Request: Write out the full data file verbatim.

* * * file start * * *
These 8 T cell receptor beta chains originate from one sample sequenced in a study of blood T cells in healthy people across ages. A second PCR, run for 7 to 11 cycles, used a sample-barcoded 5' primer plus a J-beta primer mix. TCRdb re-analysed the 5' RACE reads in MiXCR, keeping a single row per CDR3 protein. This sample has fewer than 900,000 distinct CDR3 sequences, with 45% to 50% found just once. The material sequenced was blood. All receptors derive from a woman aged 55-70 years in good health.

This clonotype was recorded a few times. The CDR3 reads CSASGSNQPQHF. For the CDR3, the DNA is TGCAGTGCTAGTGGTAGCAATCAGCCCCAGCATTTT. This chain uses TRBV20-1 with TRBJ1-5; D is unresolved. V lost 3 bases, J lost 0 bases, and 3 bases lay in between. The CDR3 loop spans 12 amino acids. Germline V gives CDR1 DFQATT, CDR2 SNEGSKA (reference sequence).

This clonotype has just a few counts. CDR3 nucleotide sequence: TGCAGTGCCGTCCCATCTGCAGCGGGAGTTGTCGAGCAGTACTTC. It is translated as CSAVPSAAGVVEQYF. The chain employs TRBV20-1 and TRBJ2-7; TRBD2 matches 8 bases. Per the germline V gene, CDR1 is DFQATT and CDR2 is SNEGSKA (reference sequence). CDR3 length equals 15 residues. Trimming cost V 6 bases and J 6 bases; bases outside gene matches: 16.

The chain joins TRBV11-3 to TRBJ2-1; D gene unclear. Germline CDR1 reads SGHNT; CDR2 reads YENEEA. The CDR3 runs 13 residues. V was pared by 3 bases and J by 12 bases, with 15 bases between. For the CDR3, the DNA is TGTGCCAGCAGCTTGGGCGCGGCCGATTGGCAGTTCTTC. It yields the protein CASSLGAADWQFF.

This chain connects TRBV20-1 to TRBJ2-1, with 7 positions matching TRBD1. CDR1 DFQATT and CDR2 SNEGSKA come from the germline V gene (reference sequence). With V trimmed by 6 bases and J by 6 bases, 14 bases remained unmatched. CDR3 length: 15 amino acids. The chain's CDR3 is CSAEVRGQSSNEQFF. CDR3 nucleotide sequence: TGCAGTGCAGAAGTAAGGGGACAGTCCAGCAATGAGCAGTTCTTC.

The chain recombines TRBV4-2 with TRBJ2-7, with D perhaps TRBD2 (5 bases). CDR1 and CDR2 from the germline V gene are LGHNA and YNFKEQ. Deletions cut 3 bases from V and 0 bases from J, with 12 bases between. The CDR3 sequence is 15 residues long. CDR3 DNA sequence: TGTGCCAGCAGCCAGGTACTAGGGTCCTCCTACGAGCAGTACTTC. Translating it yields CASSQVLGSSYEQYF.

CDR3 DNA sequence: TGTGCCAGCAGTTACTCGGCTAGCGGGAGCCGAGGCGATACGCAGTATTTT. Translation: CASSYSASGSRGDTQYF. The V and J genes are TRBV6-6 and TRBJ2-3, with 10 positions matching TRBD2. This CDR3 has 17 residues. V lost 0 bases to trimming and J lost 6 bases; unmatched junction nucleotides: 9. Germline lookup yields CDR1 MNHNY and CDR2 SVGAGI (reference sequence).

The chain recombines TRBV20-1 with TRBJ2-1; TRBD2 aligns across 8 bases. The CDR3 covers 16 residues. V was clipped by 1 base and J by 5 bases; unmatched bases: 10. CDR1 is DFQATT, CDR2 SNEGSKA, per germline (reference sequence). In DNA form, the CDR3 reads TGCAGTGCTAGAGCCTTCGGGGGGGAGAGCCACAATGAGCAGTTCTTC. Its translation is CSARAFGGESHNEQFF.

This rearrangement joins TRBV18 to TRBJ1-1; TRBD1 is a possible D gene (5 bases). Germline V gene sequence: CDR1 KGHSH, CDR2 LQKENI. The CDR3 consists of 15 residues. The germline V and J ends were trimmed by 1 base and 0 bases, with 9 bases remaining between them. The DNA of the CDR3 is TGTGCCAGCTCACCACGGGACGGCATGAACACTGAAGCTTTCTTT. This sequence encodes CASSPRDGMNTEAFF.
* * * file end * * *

These 8 T cell receptor beta chains originate from one sample sequenced in a study of blood T cells in healthy people across ages. A second PCR, run for 7 to 11 cycles, used a sample-barcoded 5' primer plus a J-beta primer mix. TCRdb re-analysed the 5' RACE reads in MiXCR, keeping a single row per CDR3 protein. This sample has fewer than 900,000 distinct CDR3 sequences, with 45% to 50% found just once. The material sequenced was blood. All receptors derive from a woman aged 55-70 years in good health.

This clonotype was recorded a few times. The CDR3 reads CSASGSNQPQHF. For the CDR3, the DNA is TGCAGTGCTAGTGGTAGCAATCAGCCCCAGCATTTT. This chain uses TRBV20-1 with TRBJ1-5; D is unresolved. V lost 3 bases, J lost 0 bases, and 3 bases lay in between. The CDR3 loop spans 12 amino acids. Germline V gives CDR1 DFQATT, CDR2 SNEGSKA (reference sequence).

This clonotype has just a few counts. CDR3 nucleotide sequence: TGCAGTGCCGTCCCATCTGCAGCGGGAGTTGTCGAGCAGTACTTC. It is translated as CSAVPSAAGVVEQYF. The chain employs TRBV20-1 and TRBJ2-7; TRBD2 matches 8 bases. Per the germline V gene, CDR1 is DFQATT and CDR2 is SNEGSKA (reference sequence). CDR3 length equals 15 residues. Trimming cost V 6 bases and J 6 bases; bases outside gene matches: 16.

The chain joins TRBV11-3 to TRBJ2-1; D gene unclear. Germline CDR1 reads SGHNT; CDR2 reads YENEEA. The CDR3 runs 13 residues. V was pared by 3 bases and J by 12 bases, with 15 bases between. For the CDR3, the DNA is TGTGCCAGCAGCTTGGGCGCGGCCGATTGGCAGTTCTTC. It yields the protein CASSLGAADWQFF.

This chain connects TRBV20-1 to TRBJ2-1, with 7 positions matching TRBD1. CDR1 DFQATT and CDR2 SNEGSKA come from the germline V gene (reference sequence). With V trimmed by 6 bases and J by 6 bases, 14 bases remained unmatched. CDR3 length: 15 amino acids. The chain's CDR3 is CSAEVRGQSSNEQFF. CDR3 nucleotide sequence: TGCAGTGCAGAAGTAAGGGGACAGTCCAGCAATGAGCAGTTCTTC.

The chain recombines TRBV4-2 with TRBJ2-7, with D perhaps TRBD2 (5 bases). CDR1 and CDR2 from the germline V gene are LGHNA and YNFKEQ. Deletions cut 3 bases from V and 0 bases from J, with 12 bases between. The CDR3 sequence is 15 residues long. CDR3 DNA sequence: TGTGCCAGCAGCCAGGTACTAGGGTCCTCCTACGAGCAGTACTTC. Translating it yields CASSQVLGSSYEQYF.

CDR3 DNA sequence: TGTGCCAGCAGTTACTCGGCTAGCGGGAGCCGAGGCGATACGCAGTATTTT. Translation: CASSYSASGSRGDTQYF. The V and J genes are TRBV6-6 and TRBJ2-3, with 10 positions matching TRBD2. This CDR3 has 17 residues. V lost 0 bases to trimming and J lost 6 bases; unmatched junction nucleotides: 9. Germline lookup yields CDR1 MNHNY and CDR2 SVGAGI (reference sequence).

The chain recombines TRBV20-1 with TRBJ2-1; TRBD2 aligns across 8 bases. The CDR3 covers 16 residues. V was clipped by 1 base and J by 5 bases; unmatched bases: 10. CDR1 is DFQATT, CDR2 SNEGSKA, per germline (reference sequence). In DNA form, the CDR3 reads TGCAGTGCTAGAGCCTTCGGGGGGGAGAGCCACAATGAGCAGTTCTTC. Its translation is CSARAFGGESHNEQFF.

This rearrangement joins TRBV18 to TRBJ1-1; TRBD1 is a possible D gene (5 bases). Germline V gene sequence: CDR1 KGHSH, CDR2 LQKENI. The CDR3 consists of 15 residues. The germline V and J ends were trimmed by 1 base and 0 bases, with 9 bases remaining between them. The DNA of the CDR3 is TGTGCCAGCTCACCACGGGACGGCATGAACACTGAAGCTTTCTTT. This sequence encodes CASSPRDGMNTEAFF.